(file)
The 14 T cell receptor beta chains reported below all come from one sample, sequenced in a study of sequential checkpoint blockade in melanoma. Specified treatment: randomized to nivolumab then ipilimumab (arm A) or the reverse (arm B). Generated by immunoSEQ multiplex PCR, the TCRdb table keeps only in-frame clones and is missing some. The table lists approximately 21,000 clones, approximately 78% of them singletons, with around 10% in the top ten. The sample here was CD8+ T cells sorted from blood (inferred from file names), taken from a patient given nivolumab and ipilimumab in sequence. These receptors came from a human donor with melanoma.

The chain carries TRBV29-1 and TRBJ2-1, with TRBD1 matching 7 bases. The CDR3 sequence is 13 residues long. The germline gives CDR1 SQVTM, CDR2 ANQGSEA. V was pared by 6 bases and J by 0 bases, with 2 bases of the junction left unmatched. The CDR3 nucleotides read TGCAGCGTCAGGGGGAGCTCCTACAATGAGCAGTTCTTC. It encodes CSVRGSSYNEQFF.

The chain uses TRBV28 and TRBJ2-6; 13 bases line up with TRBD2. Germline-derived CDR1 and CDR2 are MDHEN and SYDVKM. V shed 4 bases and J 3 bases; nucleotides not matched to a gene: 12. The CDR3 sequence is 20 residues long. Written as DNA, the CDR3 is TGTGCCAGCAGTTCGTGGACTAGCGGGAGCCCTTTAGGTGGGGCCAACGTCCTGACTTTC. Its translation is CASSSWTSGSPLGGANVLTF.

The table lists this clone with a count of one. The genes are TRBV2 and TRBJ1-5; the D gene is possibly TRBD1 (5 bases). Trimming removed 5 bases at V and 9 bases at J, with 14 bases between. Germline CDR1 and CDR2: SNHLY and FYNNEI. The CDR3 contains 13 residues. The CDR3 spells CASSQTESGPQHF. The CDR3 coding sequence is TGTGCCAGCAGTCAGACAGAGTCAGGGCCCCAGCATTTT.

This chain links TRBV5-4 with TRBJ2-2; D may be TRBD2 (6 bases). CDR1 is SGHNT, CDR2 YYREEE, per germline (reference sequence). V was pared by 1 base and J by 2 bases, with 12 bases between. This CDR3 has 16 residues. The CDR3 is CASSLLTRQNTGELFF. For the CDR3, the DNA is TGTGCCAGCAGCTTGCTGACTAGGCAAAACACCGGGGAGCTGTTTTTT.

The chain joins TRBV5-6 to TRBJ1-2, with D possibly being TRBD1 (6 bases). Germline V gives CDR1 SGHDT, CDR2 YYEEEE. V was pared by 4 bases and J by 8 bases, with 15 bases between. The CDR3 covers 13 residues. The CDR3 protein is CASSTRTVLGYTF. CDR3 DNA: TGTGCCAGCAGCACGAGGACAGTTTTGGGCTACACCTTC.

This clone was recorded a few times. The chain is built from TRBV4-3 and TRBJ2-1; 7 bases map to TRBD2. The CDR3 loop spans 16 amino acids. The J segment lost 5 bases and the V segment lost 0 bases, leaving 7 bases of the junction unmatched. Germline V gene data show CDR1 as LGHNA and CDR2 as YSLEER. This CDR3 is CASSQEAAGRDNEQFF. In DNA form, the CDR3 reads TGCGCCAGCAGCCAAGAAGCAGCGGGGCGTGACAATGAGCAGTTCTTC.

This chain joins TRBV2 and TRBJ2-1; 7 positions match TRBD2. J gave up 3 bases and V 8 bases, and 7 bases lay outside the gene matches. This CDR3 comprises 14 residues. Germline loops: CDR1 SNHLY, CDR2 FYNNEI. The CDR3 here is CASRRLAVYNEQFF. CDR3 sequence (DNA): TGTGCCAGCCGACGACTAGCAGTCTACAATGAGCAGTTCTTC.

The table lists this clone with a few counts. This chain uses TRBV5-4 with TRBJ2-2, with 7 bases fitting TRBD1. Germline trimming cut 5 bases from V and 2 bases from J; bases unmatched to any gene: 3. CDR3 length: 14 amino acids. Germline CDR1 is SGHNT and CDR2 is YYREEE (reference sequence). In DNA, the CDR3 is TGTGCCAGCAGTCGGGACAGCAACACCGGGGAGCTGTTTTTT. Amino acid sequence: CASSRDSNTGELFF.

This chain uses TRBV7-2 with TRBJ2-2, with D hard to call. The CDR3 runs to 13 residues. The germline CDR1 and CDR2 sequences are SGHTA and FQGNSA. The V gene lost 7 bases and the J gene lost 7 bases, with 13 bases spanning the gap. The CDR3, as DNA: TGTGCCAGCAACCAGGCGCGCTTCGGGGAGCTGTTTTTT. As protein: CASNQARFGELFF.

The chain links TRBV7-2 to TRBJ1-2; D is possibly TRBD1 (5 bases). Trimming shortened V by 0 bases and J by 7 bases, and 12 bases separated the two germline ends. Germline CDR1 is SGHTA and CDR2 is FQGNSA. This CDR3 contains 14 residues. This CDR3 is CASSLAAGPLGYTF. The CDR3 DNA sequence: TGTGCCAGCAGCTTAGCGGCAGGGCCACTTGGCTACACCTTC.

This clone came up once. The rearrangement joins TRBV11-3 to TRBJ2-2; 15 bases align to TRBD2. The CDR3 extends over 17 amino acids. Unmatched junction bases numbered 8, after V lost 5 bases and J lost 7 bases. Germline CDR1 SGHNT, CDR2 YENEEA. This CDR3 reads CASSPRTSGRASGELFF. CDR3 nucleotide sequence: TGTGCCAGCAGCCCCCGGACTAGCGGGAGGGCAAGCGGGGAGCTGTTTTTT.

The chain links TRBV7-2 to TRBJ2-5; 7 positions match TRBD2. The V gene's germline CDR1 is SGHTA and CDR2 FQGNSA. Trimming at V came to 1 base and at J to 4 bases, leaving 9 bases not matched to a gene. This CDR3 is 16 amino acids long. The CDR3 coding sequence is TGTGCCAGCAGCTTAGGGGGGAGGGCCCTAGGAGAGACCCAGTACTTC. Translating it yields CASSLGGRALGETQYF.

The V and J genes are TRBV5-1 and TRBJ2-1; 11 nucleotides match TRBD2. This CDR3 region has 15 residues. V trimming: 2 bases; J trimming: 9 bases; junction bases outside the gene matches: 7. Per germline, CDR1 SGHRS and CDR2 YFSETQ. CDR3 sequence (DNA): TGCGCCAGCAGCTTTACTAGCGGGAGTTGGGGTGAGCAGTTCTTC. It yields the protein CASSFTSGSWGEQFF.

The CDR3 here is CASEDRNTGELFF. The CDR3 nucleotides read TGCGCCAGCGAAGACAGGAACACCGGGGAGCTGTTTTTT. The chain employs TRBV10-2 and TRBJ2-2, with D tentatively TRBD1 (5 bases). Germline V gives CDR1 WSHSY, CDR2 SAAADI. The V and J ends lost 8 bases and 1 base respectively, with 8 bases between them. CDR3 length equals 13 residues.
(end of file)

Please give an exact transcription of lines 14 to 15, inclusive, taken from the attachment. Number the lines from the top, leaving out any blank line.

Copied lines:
The V and J genes are TRBV5-1 and TRBJ2-1; 11 nucleotides match TRBD2. This CDR3 region has 15 residues. V trimming: 2 bases; J trimming: 9 bases; junction bases outside the gene matches: 7. Per germline, CDR1 SGHRS and CDR2 YFSETQ. CDR3 sequence (DNA): TGCGCCAGCAGCTTTACTAGCGGGAGTTGGGGTGAGCAGTTCTTC. It yields the protein CASSFTSGSWGEQFF.

The CDR3 here is CASEDRNTGELFF. The CDR3 nucleotides read TGCGCCAGCGAAGACAGGAACACCGGGGAGCTGTTTTTT. The chain employs TRBV10-2 and TRBJ2-2, with D tentatively TRBD1 (5 bases). Germline V gives CDR1 WSHSY, CDR2 SAAADI. The V and J ends lost 8 bases and 1 base respectively, with 8 bases between them. CDR3 length equals 13 residues.